I definitely consider myself lucky. I get to go to work every day, do what I love with people I love. My first job I got to act and do classical ballet, which are the two greatest loves of my life. I get to be in school right now and study engineering while I’m acting. I have a lot of opportunities that a lot of people don’t have. I’m super blessed.
Would you rather have a car or diploma?
A diploma. You can walk anywhere, right? They always say what’s in your head is what no one can take away from you. Knowledge and education are the most important thing. Especially in this country, it’s so readily available to the general populace.
What do you think about the need for instant gratification?
That’s a heavy topic, especially with my generation and younger generations because of technology and the way it’s advancing. It’s moving and growing exponentially, and people want it now. They want it in their face. Our attention spans are getting shorter. If you watch TV shows from even 15 years ago, there are fewer commercial breaks. We could watch for longer periods of time because we could stay engaged. And now we want it now, and we want it fast. I don’t know if that’s a bad thing. I think we’re just changing with the times, and we want to feel good when we want feel good. There are negatives and positives to everything.
“You can text someone a thousand times, and you still don’t know who they are. You don’t get to feel their energy and intertwine yourselves.”
— Emma Dumont
How do you feel about how interconnected the world is becoming?
It’s crazy. Everyone knows everything about everyone, which is really scary sometimes. People can find out everything about you because it’s online, on the web and on social media. People I meet know me and know who my friends are, and I’ve never met them before. But it’s also cool. I have friends who live in Spain and Brazil, and I get to talk to fans all over the world because of the way the world is connected now. It gives us opportunities to have friends and learn about cultures that we wouldn’t have known about before.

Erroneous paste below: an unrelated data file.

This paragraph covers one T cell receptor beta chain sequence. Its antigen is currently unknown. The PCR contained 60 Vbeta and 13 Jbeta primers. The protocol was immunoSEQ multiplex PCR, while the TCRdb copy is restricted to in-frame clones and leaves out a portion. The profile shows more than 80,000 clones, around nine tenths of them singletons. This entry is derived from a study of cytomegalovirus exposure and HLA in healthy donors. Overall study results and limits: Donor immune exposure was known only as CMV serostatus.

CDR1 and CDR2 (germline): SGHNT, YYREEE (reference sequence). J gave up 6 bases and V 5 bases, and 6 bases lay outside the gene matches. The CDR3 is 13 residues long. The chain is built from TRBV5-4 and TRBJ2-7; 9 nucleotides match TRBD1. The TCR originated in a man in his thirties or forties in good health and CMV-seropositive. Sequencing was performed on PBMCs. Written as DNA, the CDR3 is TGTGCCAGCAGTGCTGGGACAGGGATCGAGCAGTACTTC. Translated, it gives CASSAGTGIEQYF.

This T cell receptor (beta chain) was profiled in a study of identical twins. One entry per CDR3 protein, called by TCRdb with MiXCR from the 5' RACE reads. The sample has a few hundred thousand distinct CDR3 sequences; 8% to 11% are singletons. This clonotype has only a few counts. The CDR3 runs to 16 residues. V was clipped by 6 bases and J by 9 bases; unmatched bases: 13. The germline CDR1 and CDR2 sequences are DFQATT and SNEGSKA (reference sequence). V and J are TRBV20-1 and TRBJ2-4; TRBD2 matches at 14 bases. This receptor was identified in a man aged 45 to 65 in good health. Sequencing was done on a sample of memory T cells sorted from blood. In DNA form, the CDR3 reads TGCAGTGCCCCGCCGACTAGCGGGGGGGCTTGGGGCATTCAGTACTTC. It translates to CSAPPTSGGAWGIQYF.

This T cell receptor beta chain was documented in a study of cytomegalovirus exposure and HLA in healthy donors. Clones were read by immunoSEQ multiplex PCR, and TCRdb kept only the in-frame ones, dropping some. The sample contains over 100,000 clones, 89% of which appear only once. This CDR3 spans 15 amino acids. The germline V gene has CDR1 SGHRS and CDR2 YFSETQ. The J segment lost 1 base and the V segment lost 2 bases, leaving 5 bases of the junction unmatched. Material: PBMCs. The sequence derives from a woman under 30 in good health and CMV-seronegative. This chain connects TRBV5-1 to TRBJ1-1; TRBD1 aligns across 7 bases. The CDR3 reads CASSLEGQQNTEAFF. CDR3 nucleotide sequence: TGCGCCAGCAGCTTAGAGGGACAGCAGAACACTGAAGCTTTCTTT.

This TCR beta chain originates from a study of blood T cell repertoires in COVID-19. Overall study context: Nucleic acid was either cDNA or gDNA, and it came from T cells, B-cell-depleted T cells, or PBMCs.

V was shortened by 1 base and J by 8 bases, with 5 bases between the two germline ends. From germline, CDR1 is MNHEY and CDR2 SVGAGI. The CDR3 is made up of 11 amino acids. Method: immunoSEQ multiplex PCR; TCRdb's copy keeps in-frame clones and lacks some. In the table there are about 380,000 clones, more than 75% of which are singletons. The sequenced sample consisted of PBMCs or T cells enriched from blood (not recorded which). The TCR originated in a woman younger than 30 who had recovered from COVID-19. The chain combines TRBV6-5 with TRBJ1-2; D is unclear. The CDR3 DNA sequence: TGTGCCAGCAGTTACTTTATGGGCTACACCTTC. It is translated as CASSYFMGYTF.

What does the future look like to you?
There are so many amazing things in the world, specifically in this country, and there are so many horrible things. But people are speaking up for themselves and using their voices if they’re blessed to have a voice. I think the future means we’re able to bring up more issues and support minorities and causes that have been pushed under the rug and told to be quiet for so long. So the future looks awesome, I hope.
How do you feel about having children?
Kids are a lot of work. I just got a dog, which is nothing like a human child, but even that’s so difficult. Just being responsible for forming a human’s life, thoughts, skills and talents and making sure you support them and figure out who they are is so insane and inspiring. I’m excited to have kids, whether I have my own kids or adopt. Seeing a human being grow into a full person is probably the most insane, miraculous thing in the world. I’m really excited.
What challenges do you feel the world is facing today?
A lot of social injustice. There’s a lot of hate and bigotry and horrible things right now. We need to represent minority groups a lot better. In this world, I’m a white girl with white privilege, and I’m blessed with a voice. I have somewhat of a platform because of the industry I work in, so at every opportunity I use my voice for those who have been silenced. It’s not enough to just think a thought. Make yourself heard and stand up for people who can’t stand up for themselves.
“They always say what’s in your head is what no one can take away from you. Knowledge and education are the most important thing.”
— Emma Dumont
What are you most grateful for?
I grew up with just my mom and me, and she is my biggest support system. She gave me everything, even when she had nothing. I’m most grateful for her. I’m sure everyone says that, but it’s the truth.
What is your favorite way to communicate?
Just a conversation. Sitting in a coffee shop, getting to know someone. There’s nothing like the adrenaline and vibes and connection you get from one-on-one conversation. You can text someone a thousand times, and you still don’t know who they are. You don’t get to feel their energy and intertwine yourselves.
What’s your favorite book, film, and music right now?
I love the book Fight Club, and I love the film Fight Club. I’ve read the book over 20 times. I could probably perform it right now if I had to. I really want to see Lady Bird. I love Saoirse Ronan. I’m listening to a lot of The Presidents of the United States, a band that I used to go see with my mom in Seattle. They would perform at our block parties.
›› ISSUE Feature: Fashion Series & Interview with Emma Dumont circa Aquarius
›› ISSUE Feature: Fashion Series with Emma Dumont by Rainer Hosch